2. You will be shown a video of an interaction between a nurse and a patient, their family and/or other medical staff.
  3. Following each video, you will be asked to select the most appropriate response.
  4. Please note that sound is required to fully understand the interactions within the video.
  5. It is preferred you use Google Chrome or Firefox to maintain optimal audio/visual output.
  6. The game will take approximately 20-30 minutes to complete.
  7. You may complete the virtual simulation game as many times as you like.
   
Virtual Debrief


The Can-Sim Virtual Simulation Games are an online resource that can be used as either presimulation preparation, stand-alone games, or as a teaching resource in or outside of the classroom.  According to The International Nursing Association for Clinical Simulation and Learning (INACSL) Standards of Best Simulation Practice (2016), debriefing is a critical aspect of the simulation experience. Debriefing after simulation provides the opportunity for self-assessment and peer evaluation by giving feedback to others. Therefore, it is important that after any simulation, a debriefing should take place. Options for debriefing a virtual simulation game debriefing include:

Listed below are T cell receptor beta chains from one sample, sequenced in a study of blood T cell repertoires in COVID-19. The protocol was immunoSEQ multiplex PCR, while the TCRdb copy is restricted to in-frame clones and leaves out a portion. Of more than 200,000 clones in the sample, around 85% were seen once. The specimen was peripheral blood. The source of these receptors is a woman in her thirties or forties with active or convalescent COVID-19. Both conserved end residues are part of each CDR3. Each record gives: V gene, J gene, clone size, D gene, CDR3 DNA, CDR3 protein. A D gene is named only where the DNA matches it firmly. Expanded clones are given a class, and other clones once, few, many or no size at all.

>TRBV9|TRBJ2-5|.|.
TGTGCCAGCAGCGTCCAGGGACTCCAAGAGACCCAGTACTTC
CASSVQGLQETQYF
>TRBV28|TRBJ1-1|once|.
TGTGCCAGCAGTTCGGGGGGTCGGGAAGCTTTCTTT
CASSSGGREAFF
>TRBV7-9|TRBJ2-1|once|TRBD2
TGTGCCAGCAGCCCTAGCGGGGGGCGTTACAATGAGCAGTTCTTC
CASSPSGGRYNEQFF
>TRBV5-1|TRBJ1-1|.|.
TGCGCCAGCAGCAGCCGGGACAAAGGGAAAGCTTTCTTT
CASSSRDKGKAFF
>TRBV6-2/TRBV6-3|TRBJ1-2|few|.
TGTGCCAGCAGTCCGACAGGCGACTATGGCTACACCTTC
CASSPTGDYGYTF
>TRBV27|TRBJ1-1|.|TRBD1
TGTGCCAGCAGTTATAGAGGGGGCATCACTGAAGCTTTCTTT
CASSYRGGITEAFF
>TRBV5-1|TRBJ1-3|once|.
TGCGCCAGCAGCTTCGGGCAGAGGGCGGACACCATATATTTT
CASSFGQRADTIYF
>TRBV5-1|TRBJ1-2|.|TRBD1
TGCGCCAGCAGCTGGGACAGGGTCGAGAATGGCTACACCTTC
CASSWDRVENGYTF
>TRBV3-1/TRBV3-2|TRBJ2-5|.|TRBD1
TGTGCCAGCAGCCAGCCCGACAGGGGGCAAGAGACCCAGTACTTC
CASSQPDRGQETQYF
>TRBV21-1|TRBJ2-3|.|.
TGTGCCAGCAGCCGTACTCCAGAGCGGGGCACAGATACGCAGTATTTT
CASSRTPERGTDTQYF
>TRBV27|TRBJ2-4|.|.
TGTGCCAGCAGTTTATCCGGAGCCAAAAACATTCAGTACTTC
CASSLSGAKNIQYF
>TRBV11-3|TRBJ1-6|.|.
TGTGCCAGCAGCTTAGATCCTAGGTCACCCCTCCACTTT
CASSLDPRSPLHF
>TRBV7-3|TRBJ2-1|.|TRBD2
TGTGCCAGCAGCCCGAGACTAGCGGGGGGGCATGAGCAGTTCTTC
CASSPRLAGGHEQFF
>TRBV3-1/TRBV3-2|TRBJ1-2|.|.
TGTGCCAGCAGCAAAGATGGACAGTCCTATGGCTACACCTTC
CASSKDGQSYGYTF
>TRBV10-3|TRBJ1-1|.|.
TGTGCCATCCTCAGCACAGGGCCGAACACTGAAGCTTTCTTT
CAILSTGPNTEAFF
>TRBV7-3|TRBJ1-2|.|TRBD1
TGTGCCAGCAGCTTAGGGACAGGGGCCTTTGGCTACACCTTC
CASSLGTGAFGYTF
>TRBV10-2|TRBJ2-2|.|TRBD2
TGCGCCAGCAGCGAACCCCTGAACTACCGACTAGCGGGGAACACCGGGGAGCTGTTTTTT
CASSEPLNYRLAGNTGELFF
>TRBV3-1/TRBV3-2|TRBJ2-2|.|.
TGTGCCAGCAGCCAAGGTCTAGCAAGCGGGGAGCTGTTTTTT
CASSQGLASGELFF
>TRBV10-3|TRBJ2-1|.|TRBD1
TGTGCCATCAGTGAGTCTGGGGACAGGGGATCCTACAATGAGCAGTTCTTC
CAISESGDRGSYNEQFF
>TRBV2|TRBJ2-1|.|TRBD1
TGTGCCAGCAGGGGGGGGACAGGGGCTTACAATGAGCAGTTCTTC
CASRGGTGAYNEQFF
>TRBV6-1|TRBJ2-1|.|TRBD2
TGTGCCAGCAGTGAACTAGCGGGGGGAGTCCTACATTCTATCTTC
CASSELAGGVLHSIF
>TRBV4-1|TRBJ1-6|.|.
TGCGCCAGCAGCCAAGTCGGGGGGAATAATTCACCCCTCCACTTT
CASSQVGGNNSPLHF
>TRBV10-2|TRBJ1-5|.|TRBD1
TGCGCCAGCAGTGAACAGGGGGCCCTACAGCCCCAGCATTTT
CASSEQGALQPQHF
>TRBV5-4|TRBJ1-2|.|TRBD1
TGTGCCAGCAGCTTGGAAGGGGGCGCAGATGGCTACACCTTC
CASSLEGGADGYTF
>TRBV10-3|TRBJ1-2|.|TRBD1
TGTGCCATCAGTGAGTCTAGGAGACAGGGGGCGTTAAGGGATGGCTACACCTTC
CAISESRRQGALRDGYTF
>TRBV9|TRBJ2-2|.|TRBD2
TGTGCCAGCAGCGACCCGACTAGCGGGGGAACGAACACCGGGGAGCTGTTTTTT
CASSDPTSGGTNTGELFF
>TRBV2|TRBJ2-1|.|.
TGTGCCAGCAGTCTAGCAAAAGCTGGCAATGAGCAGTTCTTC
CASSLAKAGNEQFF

1. Embedded feedback debrief: CAN-Sim Virtual Simulation Games (VSG) are designed to provide the player with immediate feedback to selected responses in the form of an Embedded Debrief.  Aligned with the game’s learning outcomes, the player is required to answer a series of multiple-choice clinical decisions key points during the game.  Upon selecting a response, the player will be shown a video clip portraying the outcome of their chosen response with a written rationale on why their decision was either correct or incorrect. Correct responses will advance the game to the next video and corresponding decision point.

  2. Self-debrief: Use the provided game-specific Learning Outcomes Assessment Rubric to reflect on perceived self-competence specific to game learning outcomes. It is recommended that completion of the Learning Outcomes Assessment Rubric should be done before and after playing the virtual simulation game.  Using the Learning Outcomes Assessment Rubric, reflect on areas of perceived competence and areas needing further improvement.  We have provided suggested reading resources to support further learning.

  3. In-person debrief: This form of debriefing involves a traditional face-to-face debrief with a facilitator. This debrief can be performed in the classroom or lab setting.